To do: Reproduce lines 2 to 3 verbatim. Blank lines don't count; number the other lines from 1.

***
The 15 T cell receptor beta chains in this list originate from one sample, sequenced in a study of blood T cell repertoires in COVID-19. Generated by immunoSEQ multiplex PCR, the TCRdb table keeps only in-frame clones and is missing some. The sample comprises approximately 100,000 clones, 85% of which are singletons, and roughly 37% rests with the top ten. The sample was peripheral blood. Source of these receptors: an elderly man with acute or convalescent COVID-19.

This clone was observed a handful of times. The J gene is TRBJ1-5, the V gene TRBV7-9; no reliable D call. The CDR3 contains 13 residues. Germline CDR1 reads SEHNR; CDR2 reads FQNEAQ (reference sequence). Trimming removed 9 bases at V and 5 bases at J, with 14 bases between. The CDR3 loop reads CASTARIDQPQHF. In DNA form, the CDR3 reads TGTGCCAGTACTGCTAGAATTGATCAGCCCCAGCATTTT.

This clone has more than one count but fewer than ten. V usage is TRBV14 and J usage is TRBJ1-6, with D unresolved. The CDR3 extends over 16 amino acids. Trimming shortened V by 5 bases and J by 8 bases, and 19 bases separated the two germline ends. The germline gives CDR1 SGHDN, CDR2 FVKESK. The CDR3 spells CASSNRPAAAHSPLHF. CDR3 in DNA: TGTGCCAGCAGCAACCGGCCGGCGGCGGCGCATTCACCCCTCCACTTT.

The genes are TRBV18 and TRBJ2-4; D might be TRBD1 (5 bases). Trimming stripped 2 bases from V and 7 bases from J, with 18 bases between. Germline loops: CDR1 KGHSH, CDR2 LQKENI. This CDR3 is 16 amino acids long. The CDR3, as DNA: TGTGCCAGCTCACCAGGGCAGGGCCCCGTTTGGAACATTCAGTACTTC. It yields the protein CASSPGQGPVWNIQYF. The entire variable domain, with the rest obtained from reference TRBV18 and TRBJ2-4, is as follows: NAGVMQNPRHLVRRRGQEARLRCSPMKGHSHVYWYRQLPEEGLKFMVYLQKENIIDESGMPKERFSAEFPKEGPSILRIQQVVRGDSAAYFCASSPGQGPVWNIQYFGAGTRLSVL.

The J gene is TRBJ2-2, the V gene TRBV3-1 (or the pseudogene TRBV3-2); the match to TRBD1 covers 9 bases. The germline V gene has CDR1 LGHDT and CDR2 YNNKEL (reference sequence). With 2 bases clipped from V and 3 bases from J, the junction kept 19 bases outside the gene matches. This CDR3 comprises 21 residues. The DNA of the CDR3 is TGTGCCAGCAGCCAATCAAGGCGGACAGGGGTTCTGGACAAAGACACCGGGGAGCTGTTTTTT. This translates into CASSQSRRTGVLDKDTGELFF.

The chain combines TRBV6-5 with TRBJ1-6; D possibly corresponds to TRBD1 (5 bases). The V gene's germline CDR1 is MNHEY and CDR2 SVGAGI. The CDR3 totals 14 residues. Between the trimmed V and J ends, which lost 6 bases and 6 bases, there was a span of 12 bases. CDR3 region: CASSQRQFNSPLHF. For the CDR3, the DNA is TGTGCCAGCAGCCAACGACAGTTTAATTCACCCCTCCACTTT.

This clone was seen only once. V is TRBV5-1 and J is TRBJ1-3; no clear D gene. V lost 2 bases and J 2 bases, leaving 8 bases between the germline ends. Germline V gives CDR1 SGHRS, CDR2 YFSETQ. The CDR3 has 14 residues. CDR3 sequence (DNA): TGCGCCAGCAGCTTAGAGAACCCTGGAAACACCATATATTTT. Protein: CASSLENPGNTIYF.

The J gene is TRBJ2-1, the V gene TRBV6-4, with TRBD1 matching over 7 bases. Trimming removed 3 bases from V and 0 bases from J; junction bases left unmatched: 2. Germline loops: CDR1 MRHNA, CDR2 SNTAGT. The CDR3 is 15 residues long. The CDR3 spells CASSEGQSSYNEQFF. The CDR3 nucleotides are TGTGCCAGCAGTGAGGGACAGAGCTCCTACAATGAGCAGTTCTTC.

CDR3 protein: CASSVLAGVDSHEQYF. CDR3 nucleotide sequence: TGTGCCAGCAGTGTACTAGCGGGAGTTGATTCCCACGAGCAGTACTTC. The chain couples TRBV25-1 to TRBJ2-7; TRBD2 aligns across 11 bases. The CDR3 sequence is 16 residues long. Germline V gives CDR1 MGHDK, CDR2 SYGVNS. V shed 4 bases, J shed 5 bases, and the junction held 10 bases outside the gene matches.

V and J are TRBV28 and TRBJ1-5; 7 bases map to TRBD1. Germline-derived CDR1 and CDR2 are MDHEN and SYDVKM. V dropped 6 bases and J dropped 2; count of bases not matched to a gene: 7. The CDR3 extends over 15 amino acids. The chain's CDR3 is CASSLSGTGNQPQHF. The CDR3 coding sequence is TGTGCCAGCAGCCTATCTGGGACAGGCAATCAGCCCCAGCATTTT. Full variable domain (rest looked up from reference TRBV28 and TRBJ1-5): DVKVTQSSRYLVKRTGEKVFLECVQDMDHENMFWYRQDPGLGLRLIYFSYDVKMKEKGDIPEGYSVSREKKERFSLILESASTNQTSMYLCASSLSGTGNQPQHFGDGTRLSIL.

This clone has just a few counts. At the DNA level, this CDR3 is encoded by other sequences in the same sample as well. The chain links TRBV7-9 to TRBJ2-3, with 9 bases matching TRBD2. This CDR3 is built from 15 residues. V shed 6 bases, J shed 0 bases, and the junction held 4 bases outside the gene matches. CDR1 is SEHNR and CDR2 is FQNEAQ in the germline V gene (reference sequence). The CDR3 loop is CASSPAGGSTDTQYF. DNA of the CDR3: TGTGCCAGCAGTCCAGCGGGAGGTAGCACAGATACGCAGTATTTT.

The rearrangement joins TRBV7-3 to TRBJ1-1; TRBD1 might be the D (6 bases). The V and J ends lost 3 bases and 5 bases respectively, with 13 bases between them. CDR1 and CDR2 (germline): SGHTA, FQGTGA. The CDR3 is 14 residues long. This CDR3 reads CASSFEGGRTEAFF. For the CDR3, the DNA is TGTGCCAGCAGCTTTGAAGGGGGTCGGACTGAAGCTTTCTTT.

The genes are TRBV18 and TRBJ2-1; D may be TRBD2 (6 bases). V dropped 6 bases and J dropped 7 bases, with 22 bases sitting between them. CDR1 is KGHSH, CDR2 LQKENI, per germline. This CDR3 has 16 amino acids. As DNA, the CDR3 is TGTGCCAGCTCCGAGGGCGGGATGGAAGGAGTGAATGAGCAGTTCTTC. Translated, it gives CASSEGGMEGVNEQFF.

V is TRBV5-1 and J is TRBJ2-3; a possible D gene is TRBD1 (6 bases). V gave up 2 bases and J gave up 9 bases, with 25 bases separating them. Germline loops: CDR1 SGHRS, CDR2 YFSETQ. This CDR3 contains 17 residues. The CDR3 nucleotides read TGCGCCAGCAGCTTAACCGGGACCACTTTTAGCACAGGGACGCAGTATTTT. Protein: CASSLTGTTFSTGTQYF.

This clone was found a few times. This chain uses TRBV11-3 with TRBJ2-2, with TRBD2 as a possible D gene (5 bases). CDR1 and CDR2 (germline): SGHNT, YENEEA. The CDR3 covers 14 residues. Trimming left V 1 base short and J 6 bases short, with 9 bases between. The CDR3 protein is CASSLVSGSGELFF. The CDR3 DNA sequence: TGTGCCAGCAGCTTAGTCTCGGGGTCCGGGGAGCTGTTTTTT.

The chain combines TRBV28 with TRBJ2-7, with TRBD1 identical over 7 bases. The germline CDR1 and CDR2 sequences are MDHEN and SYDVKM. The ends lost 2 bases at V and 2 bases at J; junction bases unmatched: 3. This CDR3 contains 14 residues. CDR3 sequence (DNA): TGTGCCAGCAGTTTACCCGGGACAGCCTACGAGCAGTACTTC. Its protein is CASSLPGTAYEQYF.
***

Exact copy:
This clone was observed a handful of times. The J gene is TRBJ1-5, the V gene TRBV7-9; no reliable D call. The CDR3 contains 13 residues. Germline CDR1 reads SEHNR; CDR2 reads FQNEAQ (reference sequence). Trimming removed 9 bases at V and 5 bases at J, with 14 bases between. The CDR3 loop reads CASTARIDQPQHF. In DNA form, the CDR3 reads TGTGCCAGTACTGCTAGAATTGATCAGCCCCAGCATTTT.

This clone has more than one count but fewer than ten. V usage is TRBV14 and J usage is TRBJ1-6, with D unresolved. The CDR3 extends over 16 amino acids. Trimming shortened V by 5 bases and J by 8 bases, and 19 bases separated the two germline ends. The germline gives CDR1 SGHDN, CDR2 FVKESK. The CDR3 spells CASSNRPAAAHSPLHF. CDR3 in DNA: TGTGCCAGCAGCAACCGGCCGGCGGCGGCGCATTCACCCCTCCACTTT.